The mainstream media has been quick to dust-off the hackneyed cliché of the tanned, well-fed, well-paid train driver holding London to ransom at any opportunity to chisel money out of TfL. To describe the dispute in this way is to do a disservice to readers: fundamentally, it has little to do with the money on offer ...
To free up opportunities for Londoners, TfL are launching their new 24 hour weekend night tube on the 12th September 2015, running several London tube lines into the night and enabling Londoners and commuters to come in and out of the city at any-time on weekends. I looked at the general public's opinion on the night tube, how it might affect them and the potential pitfalls of the night tube, underlying the recent rail strike plans coming up towards the end of this month.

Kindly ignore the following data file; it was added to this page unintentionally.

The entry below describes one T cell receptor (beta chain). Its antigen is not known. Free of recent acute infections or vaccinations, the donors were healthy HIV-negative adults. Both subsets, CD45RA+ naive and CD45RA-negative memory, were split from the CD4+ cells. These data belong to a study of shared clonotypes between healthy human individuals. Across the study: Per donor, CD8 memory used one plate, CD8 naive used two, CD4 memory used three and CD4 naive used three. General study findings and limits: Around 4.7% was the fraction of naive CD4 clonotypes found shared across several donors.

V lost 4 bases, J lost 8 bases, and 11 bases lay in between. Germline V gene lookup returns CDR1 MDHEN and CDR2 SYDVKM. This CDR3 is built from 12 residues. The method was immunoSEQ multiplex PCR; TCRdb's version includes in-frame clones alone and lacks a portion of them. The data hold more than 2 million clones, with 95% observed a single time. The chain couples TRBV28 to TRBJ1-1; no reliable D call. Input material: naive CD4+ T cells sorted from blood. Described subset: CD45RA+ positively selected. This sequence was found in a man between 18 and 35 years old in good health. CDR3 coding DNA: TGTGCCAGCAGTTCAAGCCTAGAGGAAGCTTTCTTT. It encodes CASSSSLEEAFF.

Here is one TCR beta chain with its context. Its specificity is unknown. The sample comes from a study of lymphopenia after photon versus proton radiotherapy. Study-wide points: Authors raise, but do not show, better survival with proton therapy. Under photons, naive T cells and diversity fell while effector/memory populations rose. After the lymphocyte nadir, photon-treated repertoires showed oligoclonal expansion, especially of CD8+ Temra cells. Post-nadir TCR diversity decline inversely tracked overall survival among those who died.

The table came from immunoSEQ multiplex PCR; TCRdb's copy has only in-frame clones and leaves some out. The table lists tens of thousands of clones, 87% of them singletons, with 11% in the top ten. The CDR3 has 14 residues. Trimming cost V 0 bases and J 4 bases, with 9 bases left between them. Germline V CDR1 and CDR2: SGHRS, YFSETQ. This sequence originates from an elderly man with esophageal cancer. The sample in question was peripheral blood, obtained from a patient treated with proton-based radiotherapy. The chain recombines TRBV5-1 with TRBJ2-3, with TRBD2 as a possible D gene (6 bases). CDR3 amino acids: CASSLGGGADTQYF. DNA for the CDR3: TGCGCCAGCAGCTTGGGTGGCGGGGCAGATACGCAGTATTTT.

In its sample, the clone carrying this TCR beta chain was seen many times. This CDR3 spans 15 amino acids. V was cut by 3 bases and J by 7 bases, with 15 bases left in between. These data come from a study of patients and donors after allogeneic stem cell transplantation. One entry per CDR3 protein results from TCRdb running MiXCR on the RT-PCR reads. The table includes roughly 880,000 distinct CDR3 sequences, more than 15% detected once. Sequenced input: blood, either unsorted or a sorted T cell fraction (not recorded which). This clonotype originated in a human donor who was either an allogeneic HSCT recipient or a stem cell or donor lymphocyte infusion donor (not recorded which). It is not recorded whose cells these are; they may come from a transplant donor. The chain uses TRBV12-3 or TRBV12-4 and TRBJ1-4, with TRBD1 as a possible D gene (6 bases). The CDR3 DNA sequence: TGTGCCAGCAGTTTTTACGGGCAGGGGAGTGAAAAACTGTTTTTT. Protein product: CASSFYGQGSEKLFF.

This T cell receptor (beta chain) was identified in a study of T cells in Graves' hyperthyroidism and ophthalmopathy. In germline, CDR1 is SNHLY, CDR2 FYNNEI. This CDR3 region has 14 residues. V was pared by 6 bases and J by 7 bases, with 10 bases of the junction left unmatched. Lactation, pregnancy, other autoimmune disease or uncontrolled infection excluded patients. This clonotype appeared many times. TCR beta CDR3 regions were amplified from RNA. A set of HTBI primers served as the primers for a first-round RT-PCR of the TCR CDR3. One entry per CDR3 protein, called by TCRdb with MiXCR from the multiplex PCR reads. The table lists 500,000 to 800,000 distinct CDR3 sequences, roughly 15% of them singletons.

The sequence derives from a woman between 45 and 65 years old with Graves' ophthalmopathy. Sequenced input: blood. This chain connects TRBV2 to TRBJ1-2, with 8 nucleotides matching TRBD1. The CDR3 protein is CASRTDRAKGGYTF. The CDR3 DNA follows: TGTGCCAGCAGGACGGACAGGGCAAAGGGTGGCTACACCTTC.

A University professor who would put a sign on his door saying "Away Fighting The Forces of Capitalism" when he was out of office once told me that the reason populism tends to pool around reactionary right-wing ideas is that the motivations for, and expected benefits of left-wing ideologies are less easily quantifiable and thus harder to express.
The dominance of London and the surrounding region in the national economy and in many aspects of our cultural life, there is an ever-increasing media and political focus on areas outside the South East as recognition grows of the importance of their role in the UK as a whole. And this could have a profound impact on Britain's future.
Current estimates suggests that OSAS is prevalent in over 15% of HGV drivers and in 2013 alone there were 1,713 fatal road traffic accidents. The large vehicles on our roads recorded more of these fatalities than any other vehicle type. OSAS remains a huge problem, but it is not one without a solution, and a 4 week one at that.